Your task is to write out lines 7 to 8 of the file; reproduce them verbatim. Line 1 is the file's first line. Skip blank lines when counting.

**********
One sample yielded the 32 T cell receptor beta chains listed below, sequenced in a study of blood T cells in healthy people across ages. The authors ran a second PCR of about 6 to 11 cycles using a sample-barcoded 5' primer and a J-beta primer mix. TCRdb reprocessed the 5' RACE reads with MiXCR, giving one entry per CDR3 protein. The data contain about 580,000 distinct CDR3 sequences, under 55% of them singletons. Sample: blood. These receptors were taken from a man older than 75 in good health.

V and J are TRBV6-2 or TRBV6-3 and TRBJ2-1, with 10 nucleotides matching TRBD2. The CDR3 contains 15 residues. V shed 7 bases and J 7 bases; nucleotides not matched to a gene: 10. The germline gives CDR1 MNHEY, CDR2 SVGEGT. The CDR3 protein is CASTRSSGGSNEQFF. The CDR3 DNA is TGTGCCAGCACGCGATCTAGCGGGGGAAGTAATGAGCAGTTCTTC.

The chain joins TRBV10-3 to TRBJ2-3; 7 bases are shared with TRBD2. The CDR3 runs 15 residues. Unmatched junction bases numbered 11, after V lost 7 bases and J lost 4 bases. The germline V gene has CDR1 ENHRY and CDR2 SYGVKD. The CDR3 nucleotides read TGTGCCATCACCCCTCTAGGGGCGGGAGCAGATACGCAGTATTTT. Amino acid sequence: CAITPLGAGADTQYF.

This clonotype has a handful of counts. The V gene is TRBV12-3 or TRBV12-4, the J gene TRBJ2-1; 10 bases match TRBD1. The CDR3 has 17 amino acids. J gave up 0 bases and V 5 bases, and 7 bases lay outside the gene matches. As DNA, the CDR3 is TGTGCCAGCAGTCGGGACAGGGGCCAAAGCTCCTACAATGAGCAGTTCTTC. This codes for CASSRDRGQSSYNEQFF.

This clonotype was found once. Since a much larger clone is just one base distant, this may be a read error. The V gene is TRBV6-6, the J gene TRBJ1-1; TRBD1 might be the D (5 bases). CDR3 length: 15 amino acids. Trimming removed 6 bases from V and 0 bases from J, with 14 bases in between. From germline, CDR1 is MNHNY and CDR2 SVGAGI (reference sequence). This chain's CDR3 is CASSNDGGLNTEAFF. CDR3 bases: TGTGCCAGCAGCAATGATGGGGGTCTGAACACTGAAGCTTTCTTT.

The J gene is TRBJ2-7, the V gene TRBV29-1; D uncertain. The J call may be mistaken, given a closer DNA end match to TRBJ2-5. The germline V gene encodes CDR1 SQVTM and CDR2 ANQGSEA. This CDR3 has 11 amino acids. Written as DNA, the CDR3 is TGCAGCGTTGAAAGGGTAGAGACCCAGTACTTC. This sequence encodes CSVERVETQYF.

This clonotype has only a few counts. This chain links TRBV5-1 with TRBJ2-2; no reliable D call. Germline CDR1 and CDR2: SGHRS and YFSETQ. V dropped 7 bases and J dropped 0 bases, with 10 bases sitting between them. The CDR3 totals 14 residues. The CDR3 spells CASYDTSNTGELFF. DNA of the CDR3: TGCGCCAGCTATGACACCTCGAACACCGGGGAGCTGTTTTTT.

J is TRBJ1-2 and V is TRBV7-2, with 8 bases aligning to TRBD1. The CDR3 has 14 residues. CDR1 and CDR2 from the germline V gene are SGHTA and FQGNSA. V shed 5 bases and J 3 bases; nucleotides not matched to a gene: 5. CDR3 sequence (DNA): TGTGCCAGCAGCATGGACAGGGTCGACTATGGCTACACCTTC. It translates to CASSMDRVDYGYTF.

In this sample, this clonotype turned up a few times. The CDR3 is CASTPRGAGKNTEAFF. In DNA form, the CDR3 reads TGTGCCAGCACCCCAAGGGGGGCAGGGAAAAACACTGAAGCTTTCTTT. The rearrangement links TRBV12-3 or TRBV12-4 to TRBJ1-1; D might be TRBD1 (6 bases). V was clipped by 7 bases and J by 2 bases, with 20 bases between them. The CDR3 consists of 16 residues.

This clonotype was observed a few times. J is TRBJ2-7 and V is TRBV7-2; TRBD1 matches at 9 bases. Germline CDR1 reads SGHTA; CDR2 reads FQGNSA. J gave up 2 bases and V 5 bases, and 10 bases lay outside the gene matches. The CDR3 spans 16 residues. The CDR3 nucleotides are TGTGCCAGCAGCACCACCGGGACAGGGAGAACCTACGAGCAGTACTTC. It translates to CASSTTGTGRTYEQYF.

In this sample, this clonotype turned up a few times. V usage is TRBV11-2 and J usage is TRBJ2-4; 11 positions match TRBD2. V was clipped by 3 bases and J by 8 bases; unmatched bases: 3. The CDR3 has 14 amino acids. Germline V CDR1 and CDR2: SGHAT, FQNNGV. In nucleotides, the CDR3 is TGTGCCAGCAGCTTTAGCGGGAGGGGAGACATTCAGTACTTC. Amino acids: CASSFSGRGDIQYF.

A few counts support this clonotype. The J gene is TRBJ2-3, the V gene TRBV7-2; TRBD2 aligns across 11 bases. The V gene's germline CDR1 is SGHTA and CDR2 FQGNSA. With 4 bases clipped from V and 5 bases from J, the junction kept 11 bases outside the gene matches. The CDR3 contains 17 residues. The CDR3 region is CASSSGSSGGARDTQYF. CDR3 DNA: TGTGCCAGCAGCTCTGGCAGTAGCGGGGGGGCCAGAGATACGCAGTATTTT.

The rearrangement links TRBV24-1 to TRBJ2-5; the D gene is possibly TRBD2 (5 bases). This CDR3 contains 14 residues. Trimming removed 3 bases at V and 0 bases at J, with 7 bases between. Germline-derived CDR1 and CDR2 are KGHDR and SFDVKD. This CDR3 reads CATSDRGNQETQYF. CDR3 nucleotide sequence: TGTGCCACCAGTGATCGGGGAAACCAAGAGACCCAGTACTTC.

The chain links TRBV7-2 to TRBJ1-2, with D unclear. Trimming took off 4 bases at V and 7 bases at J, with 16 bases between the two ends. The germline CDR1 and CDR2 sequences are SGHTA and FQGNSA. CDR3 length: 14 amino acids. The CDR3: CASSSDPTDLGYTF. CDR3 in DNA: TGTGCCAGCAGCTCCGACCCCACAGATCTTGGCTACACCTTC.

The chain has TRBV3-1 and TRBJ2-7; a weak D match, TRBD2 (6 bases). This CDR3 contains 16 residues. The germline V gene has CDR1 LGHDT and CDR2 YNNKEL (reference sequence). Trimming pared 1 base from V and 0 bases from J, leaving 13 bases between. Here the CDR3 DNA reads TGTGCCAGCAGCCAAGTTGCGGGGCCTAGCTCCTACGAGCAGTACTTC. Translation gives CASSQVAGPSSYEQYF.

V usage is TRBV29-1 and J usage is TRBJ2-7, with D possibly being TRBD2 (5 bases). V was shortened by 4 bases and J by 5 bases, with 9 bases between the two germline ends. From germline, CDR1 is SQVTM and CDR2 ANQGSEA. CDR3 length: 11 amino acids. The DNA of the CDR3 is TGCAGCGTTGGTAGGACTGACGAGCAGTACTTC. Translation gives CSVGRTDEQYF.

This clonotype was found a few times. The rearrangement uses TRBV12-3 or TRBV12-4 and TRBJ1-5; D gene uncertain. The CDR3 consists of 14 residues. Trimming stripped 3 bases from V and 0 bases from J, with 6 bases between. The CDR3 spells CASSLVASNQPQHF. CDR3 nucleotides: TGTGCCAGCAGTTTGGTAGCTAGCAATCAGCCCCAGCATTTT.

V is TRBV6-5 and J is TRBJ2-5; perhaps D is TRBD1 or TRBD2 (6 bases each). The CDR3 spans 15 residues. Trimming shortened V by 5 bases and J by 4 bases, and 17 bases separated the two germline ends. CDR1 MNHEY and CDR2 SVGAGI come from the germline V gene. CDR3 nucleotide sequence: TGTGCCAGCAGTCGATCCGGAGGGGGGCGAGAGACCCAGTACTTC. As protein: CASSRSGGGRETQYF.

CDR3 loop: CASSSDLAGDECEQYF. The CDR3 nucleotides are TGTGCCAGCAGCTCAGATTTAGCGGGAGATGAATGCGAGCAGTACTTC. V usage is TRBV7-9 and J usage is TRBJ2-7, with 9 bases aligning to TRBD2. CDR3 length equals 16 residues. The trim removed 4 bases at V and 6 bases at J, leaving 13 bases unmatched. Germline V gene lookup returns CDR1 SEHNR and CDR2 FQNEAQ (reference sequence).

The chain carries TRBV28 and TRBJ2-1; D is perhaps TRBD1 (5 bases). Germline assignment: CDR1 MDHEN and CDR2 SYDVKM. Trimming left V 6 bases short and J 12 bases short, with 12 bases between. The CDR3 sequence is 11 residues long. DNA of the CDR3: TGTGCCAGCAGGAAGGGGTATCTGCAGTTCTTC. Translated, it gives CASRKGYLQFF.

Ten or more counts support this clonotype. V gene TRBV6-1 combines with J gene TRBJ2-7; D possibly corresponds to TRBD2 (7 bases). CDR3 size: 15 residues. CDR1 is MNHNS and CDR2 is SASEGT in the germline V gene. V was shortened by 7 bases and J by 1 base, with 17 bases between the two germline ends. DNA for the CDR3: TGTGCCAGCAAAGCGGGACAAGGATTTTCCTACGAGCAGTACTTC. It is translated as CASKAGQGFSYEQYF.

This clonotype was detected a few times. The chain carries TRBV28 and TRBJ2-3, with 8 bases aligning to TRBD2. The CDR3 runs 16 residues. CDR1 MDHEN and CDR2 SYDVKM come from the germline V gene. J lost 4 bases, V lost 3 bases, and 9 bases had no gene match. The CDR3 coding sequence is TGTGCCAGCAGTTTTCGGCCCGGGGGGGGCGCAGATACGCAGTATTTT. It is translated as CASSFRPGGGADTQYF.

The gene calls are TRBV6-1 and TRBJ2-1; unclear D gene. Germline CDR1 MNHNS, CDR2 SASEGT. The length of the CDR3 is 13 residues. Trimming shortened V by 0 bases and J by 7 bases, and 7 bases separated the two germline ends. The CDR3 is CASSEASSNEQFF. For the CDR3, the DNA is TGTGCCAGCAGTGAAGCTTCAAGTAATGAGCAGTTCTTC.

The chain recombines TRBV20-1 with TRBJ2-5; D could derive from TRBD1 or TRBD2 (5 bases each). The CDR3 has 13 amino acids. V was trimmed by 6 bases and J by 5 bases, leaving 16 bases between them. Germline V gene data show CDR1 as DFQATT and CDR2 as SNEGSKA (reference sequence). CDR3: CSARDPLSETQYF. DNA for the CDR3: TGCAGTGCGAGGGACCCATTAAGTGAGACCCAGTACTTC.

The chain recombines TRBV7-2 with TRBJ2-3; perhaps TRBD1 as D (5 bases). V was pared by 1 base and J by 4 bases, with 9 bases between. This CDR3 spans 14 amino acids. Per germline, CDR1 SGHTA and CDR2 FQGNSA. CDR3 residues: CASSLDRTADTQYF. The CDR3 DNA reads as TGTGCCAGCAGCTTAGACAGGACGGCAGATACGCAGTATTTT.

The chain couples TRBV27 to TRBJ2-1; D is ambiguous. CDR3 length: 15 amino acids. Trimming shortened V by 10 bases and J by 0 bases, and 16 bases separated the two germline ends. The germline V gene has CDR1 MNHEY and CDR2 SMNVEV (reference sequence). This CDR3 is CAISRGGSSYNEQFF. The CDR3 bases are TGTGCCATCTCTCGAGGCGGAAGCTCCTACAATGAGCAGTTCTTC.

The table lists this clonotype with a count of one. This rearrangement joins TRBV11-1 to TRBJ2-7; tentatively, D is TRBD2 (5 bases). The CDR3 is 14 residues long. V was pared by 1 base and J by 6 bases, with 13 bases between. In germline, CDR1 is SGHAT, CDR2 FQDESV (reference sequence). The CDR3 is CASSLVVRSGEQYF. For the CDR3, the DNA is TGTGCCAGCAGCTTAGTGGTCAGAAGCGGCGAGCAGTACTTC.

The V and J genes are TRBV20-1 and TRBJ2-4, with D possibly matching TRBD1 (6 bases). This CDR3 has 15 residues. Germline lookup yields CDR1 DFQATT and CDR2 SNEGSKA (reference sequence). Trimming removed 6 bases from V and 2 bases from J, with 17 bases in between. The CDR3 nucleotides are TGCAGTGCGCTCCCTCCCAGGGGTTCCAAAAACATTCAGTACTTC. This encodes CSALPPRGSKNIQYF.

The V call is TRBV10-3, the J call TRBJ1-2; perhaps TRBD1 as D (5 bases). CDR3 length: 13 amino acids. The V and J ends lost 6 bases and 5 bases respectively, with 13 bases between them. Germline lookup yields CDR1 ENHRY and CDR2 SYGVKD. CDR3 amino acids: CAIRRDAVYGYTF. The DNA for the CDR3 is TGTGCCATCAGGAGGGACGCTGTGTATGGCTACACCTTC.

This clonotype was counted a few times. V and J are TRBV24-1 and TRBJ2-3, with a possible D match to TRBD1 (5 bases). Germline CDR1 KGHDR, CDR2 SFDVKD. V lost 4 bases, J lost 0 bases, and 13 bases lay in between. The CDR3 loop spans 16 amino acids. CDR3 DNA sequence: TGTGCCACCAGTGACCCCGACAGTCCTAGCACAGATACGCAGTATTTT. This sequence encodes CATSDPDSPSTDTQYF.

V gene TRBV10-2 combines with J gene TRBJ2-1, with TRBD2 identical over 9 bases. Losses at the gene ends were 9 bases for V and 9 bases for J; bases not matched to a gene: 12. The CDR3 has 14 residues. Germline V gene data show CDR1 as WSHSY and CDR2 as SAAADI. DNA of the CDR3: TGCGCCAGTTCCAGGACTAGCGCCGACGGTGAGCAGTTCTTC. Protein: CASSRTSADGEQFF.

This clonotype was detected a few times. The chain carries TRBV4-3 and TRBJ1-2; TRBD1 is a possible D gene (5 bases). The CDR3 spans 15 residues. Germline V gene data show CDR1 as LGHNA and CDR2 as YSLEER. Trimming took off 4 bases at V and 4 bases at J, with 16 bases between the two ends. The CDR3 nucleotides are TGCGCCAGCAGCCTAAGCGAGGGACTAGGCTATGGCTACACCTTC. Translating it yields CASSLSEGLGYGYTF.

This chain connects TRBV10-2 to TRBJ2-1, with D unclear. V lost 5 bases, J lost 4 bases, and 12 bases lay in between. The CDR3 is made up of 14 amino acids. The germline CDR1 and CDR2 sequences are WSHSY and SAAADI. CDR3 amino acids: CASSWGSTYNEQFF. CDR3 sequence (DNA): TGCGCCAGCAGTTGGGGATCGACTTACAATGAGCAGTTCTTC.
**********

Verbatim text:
This clonotype has only a few counts. This chain links TRBV5-1 with TRBJ2-2; no reliable D call. Germline CDR1 and CDR2: SGHRS and YFSETQ. V dropped 7 bases and J dropped 0 bases, with 10 bases sitting between them. The CDR3 totals 14 residues. The CDR3 spells CASYDTSNTGELFF. DNA of the CDR3: TGCGCCAGCTATGACACCTCGAACACCGGGGAGCTGTTTTTT.

J is TRBJ1-2 and V is TRBV7-2, with 8 bases aligning to TRBD1. The CDR3 has 14 residues. CDR1 and CDR2 from the germline V gene are SGHTA and FQGNSA. V shed 5 bases and J 3 bases; nucleotides not matched to a gene: 5. CDR3 sequence (DNA): TGTGCCAGCAGCATGGACAGGGTCGACTATGGCTACACCTTC. It translates to CASSMDRVDYGYTF.